IN RE: GENERAL AMERICAN LIFE INSURANCE COMPANY SALES PRACTICES LITIGATION. Charles Kenneth Knouse; Lillian Elizabeth Knouse, husband and wife, Plaintiffs/Appellants, v. General American Life Insurance Company, also known as Genserve, doing business as Genamerica; Metropolitan Life Insurance Company; Ronald L. Gribschaw, Defendants/Appellees. In re: General American Life Insurance Company Sales Practices Litigation. Patricia S. Palashoff, Plaintiff/Appellant,
Nicholas P. Palashoff, Plaintiff, General American Life Insurance Company, also known as Genserve, doing business as Genamerica; Metropolitan Life Insurance Company; William Wrenshall & Associates, Inc.; Ronald L. Gribschaw, Defendants/Appellees. IN RE: General American Life Insurance Company Sales Practices Litigation. Carol Louise BROWN, Plaintiff/Appellant, v. General American Life Insurance Company; also known as Genserve, doing business as Genamerica; Metropolitan Life Insurance Company; William J. Katzbeck; Derrick F. Eaglin, Defendants/Appellees.
Plaintiffs in these consolidated cases appeal from the district court's grant of defendants' motions to dismiss in each case. We reverse and remand for further proceedings.
The following facts are taken from the plaintiffs' complaints. Plaintiff insureds originally brought their cases individually, but have now consolidated their appeals. Plaintiffs Charles and Lillian Knouse met with insurance agent Ronald Gribschaw on June 17, 1985. At this meeting, Gribschaw presented the Knouses with illustrations stating that the Knouses could obtain a whole life insurance policy on Mrs. Knouse by paying a one-time advance payment to defendant General American. Gribschaw represented that the policy's premiums would “vanish” after the first payment because the dividends and accrued interest on the policy would be sufficient to cover the annual premiums without any additional out-of-pocket payments from the Knouses. Gribschaw also represented that the Knouses could obtain a similar policy for Mr. Knouse by making a first-year payment followed by annual premium payments for 14 years. Gribschaw represented that the premiums on that policy would also “vanish” after the last annual premium payment. The Knouses then purchased both policies. The Knouses purchased an additional policy in 1987 after similar representations by Gribschaw.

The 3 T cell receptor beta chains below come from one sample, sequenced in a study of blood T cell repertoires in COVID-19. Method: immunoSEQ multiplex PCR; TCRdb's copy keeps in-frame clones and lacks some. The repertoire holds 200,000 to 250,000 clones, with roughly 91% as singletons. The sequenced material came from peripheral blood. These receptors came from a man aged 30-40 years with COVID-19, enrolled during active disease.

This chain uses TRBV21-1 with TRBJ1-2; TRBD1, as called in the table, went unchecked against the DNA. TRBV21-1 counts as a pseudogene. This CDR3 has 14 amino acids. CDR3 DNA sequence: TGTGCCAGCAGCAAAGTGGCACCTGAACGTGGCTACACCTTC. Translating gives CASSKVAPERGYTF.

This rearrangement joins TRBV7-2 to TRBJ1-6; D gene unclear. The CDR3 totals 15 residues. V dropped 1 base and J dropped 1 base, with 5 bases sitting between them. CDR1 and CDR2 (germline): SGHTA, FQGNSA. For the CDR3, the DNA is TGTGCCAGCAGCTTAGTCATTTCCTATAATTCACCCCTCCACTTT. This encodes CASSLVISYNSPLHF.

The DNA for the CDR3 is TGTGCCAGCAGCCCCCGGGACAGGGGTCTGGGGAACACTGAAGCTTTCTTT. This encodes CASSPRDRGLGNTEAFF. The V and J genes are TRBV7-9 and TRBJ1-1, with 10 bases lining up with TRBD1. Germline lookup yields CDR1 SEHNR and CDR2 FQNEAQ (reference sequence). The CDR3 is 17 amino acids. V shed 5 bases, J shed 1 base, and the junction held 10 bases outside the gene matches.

In July 1993, Mrs. Knouse received a telephone call from Gribschaw and a letter from General American indicating that an additional out-of-pocket payment was due on her policy. The letter stated that her premiums had failed to vanish because the vanishing premium concept itself was heavily dependent on dividends, which were not guaranteed. The Knouses later received letters from General American asking for additional payments in 1997 and 2000. The Knouses made payments to General American after each request.
The Knouses received notice of a pending class action against General American in September 2000. The class action-later consolidated with two similar class actions-was filed in February 1996 and included all plaintiffs in these cases as class members. See Henderson v. General American Life Ins. Co. (In re General American Life Ins. Co. Sales Practices Litig.), 268 F.3d 627, 629-30 (8th Cir.2001), vacated, 536 U.S. 919, 122 S.Ct. 2584, 153 L.Ed.2d 773 (2002) (class definition). After opting out of a proposed class action settlement, the Knouses commenced their individual action against defendants General American, Metropolitan Life (General American's parent company), and Gribschaw on January 9, 2001. The Knouses brought claims against defendants for negligence/willful disregard; common law fraud and deceit; violations of the Pennsylvania Unfair Trade Practices and Consumer Protection Law (UTPCPL), Pa. Stat. Ann. tit. 73, § 201-1, et seq.; violation of Pennsylvania's bad faith statute, 42 Pa. Cons.Stat. § 8371; breach of fiduciary duty; and negligent supervision. Their action was then removed to the Western District of Pennsylvania and transferred to the Eastern District of Missouri by the Judicial Panel on Multidistrict Litigation (MDL Panel). The Eastern District of Missouri denied the Knouses' motion to remand the action to Pennsylvania state court on the ground that the non-diverse defendant in the case (Gribschaw) had been fraudulently joined. The district court then granted defendants' motion to dismiss the Knouses' complaint because all of the claims therein were barred by the applicable Pennsylvania statutes of limitations.